Radio is not therefore – to take a silly example – the ideal place for a wedding reception scene in which dozens of people related to the bride and groom erupt into very specific recriminations and punch-ups.

Claire Grove at a question and answer session for Radio 4's Bloomsday in June 2012.

There’s more, inevitably, but let’s move on to –

The good news

To repeat, radio drama takes place inside your head, not in front of your eyes. Which means:

1. As a writer you have a very intimate relationship with the listener. You talk softly into the listener’s ear. There’s no need to shout or lecture. The words you have written will be heard in the same way as the words of a poem. Of course, the actor’s voice interprets – as it does with any oral performance of a poem, even by the author – and the producer and sound engineer choose the sound effects, but there are no visuals to draw the listener away from the words and sounds which the writer has imagined. The communication is therefore much more direct and personal than it can ever be with theatre or television.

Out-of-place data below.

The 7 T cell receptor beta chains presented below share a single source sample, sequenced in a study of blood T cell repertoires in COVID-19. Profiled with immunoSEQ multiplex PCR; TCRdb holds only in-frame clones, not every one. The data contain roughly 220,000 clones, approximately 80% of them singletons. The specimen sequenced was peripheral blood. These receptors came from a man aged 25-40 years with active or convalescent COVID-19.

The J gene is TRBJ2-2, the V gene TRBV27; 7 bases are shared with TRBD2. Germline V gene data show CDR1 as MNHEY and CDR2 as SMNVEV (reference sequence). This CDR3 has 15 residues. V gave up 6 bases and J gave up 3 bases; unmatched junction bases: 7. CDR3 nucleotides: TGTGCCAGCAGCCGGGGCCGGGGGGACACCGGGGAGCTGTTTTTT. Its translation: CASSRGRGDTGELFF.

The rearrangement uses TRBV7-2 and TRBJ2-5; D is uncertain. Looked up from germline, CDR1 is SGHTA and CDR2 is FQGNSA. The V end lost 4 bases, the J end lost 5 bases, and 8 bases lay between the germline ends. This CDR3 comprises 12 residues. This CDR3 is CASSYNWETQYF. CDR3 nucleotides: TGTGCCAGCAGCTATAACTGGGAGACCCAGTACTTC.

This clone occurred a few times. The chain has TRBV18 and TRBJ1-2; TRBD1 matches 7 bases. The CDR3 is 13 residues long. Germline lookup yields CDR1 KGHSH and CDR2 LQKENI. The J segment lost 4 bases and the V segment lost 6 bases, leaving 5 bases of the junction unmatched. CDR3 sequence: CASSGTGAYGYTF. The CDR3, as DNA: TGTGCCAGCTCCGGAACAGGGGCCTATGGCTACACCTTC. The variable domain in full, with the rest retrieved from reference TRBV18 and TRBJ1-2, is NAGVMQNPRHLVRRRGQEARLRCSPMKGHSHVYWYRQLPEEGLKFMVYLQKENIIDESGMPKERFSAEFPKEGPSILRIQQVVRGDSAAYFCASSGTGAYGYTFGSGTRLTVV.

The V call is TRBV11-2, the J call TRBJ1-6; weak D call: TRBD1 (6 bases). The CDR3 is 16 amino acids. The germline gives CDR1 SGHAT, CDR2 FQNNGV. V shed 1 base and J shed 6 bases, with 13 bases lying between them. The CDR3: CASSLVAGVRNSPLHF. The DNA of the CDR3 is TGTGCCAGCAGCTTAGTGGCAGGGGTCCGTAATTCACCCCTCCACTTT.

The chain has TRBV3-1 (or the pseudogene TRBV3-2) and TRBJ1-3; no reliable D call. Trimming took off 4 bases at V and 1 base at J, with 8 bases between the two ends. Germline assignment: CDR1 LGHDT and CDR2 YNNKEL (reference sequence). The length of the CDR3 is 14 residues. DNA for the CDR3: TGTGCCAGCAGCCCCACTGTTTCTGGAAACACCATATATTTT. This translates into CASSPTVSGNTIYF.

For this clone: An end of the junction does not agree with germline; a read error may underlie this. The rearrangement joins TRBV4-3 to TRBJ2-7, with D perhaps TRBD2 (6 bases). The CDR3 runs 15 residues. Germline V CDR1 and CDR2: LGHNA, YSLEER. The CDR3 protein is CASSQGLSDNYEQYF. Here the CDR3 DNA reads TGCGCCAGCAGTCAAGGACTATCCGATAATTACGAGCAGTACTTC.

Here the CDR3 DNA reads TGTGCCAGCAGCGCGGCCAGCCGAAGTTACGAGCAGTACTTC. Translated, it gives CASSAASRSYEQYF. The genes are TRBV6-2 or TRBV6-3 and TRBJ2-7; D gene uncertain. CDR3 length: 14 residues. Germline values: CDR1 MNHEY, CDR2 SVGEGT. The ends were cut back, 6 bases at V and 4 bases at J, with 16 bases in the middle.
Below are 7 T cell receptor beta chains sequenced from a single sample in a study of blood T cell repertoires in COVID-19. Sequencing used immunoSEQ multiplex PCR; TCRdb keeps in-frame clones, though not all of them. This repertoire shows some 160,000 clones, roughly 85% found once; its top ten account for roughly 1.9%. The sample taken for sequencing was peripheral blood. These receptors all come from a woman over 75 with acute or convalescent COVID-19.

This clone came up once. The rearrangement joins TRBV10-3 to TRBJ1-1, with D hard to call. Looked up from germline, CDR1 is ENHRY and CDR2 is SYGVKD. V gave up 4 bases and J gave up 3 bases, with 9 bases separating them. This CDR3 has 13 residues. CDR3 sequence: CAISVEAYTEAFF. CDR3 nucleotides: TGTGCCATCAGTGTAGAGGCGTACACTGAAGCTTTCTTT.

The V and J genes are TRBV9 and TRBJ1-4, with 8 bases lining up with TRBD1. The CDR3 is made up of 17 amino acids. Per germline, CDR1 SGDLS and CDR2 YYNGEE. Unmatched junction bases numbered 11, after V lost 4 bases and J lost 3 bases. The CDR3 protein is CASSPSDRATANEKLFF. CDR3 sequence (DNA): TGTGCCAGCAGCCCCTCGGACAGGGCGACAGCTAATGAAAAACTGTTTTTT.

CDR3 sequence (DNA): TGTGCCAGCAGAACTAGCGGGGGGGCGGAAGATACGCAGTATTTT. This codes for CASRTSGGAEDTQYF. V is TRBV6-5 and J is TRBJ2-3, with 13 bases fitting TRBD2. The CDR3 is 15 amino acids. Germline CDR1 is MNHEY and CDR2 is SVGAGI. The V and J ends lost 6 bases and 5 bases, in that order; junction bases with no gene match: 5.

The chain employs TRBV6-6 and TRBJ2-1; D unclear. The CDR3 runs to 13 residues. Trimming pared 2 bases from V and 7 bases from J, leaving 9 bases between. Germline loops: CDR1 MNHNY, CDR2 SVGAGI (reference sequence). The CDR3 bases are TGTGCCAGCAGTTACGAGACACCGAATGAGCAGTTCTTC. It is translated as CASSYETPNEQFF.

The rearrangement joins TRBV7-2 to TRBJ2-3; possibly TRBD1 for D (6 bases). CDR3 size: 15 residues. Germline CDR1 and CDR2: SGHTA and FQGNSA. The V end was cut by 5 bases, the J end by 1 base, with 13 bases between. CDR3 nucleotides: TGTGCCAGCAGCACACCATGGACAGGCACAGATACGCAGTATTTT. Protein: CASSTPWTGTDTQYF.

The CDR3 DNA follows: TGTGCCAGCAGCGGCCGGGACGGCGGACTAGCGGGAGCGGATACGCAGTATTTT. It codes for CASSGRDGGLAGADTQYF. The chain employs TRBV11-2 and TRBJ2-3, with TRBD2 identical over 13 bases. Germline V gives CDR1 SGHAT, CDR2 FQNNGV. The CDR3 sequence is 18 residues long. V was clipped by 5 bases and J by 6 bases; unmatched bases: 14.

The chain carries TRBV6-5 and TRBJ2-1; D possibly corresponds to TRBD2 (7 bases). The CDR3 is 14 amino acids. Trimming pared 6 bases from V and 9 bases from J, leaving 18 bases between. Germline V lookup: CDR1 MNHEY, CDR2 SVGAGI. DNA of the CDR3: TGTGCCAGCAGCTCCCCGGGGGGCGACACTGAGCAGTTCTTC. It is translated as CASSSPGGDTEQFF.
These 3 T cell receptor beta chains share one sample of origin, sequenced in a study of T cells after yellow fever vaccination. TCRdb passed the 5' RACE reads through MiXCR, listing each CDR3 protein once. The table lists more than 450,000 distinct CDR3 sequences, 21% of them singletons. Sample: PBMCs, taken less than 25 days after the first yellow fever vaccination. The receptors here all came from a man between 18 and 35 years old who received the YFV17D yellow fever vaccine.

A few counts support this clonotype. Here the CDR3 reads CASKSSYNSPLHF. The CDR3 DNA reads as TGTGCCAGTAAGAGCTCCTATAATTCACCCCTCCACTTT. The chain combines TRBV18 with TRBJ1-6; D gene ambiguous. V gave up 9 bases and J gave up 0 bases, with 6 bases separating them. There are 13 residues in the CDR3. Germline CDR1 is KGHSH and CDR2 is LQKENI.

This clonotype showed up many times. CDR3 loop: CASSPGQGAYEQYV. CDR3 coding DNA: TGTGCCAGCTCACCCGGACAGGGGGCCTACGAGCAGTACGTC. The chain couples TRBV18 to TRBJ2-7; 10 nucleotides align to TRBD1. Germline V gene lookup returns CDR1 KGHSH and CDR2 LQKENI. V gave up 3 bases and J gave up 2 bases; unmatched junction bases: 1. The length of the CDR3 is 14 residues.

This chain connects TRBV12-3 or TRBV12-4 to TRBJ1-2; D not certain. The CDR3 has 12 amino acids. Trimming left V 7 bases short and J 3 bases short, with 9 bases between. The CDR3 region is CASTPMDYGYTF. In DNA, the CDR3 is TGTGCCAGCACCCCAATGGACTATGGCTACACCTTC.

2. From both the writer’s and listener’s point of view, this relationship is very precious. At the centre of most of original radio drama is an opportunity for a writer to speak with the voice that is theirs and no one else’s. And the writer’s individual voice is valued in a way which is rare in television There’s a place for this in theatre, of course, but in radio many many more people will be listening to what you have to say.